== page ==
Spend some quality time with your toddler by simply taking a walk.

How to Get Toddlers to Walk Straight

by Pamela Harvey Bates

A major milestone in your child's life is his first steps, but that is just the beginning. Toddlers need to learn to walk in a straight line in order to further develop their gross motor skills. With a little imagination and even some make-believe, this skill can be practiced and mastered in an interactive and entertaining way. Take your little one on a learning adventure by creating a circus-like environment and reading books like "The Man Who Walked Between the Towers" by Mordicai Gerstein, "The Tightrope Walker's Dream" by Graham Best and "Mirette on the High Wire" by Emily Arnold McCully.

1. Follow the Leader

1 Place a 5-foot strip of masking tape on the floor. Model walking on the line, and lead your toddler across a few times by walking alongside him and holding his hand. Turn loose and let your little one walk the tape line by himself.

2. Follow the Leader

2 Lay a jump rope out straight on the floor and invite your child to pretend it is a tightrope. Show him how to balance by placing one foot in front of the other and holding his arms out to the side.

3. Follow the Leader

3 Build a homemade balance beam in your back yard. Start out with a long plank of wood laying on the ground. As your little one's confidence builds, spread three bricks out evenly to support the piece of wood slightly elevated off of the ground. Hold your child's hand while he walks across the beam. After a time or two, allow him to try by himself. As his skills continue to improve, you can add to the length or height of the beam.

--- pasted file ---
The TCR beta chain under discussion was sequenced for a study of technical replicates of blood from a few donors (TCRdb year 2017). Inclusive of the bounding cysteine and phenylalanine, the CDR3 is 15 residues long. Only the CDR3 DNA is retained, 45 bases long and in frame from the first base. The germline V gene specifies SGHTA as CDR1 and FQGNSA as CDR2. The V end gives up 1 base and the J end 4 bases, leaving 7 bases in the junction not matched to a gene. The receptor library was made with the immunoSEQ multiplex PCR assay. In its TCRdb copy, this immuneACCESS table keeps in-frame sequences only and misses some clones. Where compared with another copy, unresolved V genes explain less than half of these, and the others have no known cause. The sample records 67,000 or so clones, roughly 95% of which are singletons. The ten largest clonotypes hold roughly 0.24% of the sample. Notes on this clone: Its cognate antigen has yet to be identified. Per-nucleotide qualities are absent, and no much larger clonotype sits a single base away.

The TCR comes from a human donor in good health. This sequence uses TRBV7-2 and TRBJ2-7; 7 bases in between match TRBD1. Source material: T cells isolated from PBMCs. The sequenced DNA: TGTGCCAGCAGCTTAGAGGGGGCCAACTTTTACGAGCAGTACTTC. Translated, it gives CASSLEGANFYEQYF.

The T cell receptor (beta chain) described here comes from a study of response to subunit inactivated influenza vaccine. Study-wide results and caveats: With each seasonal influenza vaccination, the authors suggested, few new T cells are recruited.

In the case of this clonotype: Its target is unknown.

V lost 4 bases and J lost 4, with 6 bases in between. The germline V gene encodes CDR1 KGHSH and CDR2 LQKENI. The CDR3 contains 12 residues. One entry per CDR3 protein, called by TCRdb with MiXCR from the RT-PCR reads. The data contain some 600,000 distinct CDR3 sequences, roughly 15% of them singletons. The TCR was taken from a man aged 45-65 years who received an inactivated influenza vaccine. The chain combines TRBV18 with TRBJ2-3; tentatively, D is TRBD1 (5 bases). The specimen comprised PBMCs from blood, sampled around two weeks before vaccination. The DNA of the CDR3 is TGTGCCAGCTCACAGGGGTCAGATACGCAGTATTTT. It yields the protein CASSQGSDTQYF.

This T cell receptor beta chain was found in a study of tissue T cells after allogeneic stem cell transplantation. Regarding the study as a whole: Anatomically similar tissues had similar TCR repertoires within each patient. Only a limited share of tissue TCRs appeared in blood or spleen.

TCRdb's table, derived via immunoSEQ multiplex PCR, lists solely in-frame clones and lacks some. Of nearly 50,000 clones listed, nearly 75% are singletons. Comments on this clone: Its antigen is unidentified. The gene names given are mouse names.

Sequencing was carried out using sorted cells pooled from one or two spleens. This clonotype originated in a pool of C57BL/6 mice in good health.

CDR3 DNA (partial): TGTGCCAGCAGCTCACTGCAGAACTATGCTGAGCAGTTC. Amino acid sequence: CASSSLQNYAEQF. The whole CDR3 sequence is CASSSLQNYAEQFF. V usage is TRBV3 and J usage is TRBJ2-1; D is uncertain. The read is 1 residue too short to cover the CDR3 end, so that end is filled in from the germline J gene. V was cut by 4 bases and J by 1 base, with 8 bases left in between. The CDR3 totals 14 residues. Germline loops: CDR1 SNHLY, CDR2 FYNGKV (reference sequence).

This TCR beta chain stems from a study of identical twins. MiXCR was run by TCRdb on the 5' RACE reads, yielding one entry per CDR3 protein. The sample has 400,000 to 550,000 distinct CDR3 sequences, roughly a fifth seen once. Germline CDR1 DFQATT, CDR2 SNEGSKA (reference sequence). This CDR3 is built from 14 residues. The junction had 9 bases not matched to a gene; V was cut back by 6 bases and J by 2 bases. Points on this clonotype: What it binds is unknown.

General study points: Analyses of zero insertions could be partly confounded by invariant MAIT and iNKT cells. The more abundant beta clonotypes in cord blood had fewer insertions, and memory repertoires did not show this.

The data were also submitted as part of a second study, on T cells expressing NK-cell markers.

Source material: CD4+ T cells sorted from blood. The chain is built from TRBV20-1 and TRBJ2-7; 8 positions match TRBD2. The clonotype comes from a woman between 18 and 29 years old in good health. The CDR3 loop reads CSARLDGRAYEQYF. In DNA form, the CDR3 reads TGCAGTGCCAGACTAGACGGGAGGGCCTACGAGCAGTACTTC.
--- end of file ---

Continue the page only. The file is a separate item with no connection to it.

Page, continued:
Items you will need

  • Masking tape
  • Jump rope
  • 3 bricks
  • Wood plank

Tip

  • Add to the fun of these activities by creating a make-believe circus atmosphere. Use music, costumes and maybe even some sweet treats to enhance the learning experience.

Warning

  • Stay close by to supervise these activities even after your child has mastered the skill. Make sure that the area in which your child is practicing these activities is clear of toys and other objects.

Photo Credits

  • Jupiterimages/Brand X Pictures/Getty Images